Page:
The next state into which the block in the “erased” state (block 1) will be placed depends on the details of the flash array. If it is the only block in the empty or “erased” condition, then it will probably be used by the media manager to immediately recover valid data from and erase that one of the “full” blocks with the least amount of valid data. This will take place according to the process described above. If there are more empty blocks than one, the block may be selected by the media manager as the next block to which new or modified data is to be written. In such a case, when the data has been written to the erased block, its status is changed to “write” to indicate that it contains valid data and empty space to receive additional data. From this point, the status of the block progresses to “full” and then through the process described.
Thus, as may be seen, by the addition of a very small number of bits which serve as a status area on each block, approximately two bytes in the described embodiment, and a process which tests for status when power is applied to the system, an absolute determination of the status of the different blocks may be determined. This is a very low overhead for a flash memory array.
In order to know the exact status of data on a block in case of a loss of power, the status of the individual sectors making up each block may also be tracked in accordance with the present invention. To accomplish this, a sector status table such as that illustrated in the embodiment shown in FIG. 5 may be constructed by the media manager for each sector on each block of the array. In one embodiment illustrated in FIG. 6, the sector status tables for all of the sectors on a block are combined in a single table arranged in one sector of the block. This sector contains the status tables for the block and each of the sectors arranged in serial order. As is shown in FIG. 5, a sector status table may include two bytes of which the four most significant bits indicate the status of a particular sector and the lower order bits indicate the logical address of the sector. Thus, the sector status table combines the mapping structure and sector tracking formatting in the embodiment illustrated. The different conditions which may be provided by the media manager in the sector status table of the embodiment shown include “free,” “allocating,” “allocated,” “valid,” and “invalid.”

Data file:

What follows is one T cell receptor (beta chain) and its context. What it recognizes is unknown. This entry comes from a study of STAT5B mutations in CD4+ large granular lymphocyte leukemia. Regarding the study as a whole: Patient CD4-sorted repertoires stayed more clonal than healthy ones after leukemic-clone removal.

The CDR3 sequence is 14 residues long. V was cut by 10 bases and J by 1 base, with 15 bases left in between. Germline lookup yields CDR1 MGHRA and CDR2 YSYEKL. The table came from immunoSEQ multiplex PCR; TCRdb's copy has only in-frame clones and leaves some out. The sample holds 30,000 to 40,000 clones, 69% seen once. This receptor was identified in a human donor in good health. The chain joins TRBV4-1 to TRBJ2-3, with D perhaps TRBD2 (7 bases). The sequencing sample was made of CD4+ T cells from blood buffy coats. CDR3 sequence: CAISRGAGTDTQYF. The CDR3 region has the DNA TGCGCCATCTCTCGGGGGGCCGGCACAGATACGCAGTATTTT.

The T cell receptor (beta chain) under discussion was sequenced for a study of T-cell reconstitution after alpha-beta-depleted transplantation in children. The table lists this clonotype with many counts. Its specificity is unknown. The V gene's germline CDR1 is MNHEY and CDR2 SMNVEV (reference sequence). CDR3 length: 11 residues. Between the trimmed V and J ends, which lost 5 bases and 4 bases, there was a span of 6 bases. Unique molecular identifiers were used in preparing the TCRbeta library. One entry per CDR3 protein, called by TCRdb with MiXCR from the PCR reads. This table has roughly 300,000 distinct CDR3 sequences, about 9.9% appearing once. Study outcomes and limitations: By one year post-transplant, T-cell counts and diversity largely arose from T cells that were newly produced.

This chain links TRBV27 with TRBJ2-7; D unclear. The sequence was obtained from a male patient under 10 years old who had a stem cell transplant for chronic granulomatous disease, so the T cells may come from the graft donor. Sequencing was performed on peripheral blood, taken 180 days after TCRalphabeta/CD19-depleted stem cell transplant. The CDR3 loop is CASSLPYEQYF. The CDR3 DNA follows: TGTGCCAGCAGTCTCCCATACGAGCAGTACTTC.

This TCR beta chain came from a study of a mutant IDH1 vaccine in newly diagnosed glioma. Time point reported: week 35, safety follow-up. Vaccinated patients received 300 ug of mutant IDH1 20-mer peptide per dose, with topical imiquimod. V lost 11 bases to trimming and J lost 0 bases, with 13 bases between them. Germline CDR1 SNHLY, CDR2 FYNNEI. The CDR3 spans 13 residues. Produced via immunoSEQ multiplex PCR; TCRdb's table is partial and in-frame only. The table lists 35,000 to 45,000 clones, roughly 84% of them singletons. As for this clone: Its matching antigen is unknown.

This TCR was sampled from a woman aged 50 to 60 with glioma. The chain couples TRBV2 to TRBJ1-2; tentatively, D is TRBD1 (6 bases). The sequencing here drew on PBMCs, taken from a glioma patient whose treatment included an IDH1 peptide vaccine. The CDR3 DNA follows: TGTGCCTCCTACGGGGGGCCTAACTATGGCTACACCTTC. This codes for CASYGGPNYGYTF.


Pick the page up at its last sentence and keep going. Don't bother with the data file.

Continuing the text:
In the embodiment illustrated, the “free” status represented by four erased bits (ones) indicates that the sector is in the “erased” state. This is the condition into which the bits are naturally placed when a block is erased. If a power loss occurs while a sector is in the “free” state, a search by the media manager when power returns will indicate that such a sector is still erased and ready to receive data.
When a write commences to a sector, its sector status is changed by the media manager from “free” to “allocating”. This is accomplished in the embodiment illustrated by writing a zero to the second most significant one of the sector status bits. It will be noted that only a single bit need be written to accomplish this change from the “free” condition to the status indication for the “allocating” state. In the “allocating” state, data is being written to a sector. If a power loss occurs while a sector is in the “allocating” state, a search by the media manager when power returns will indicate that such a sector should be discarded because the data in that sector is in an indeterminable state.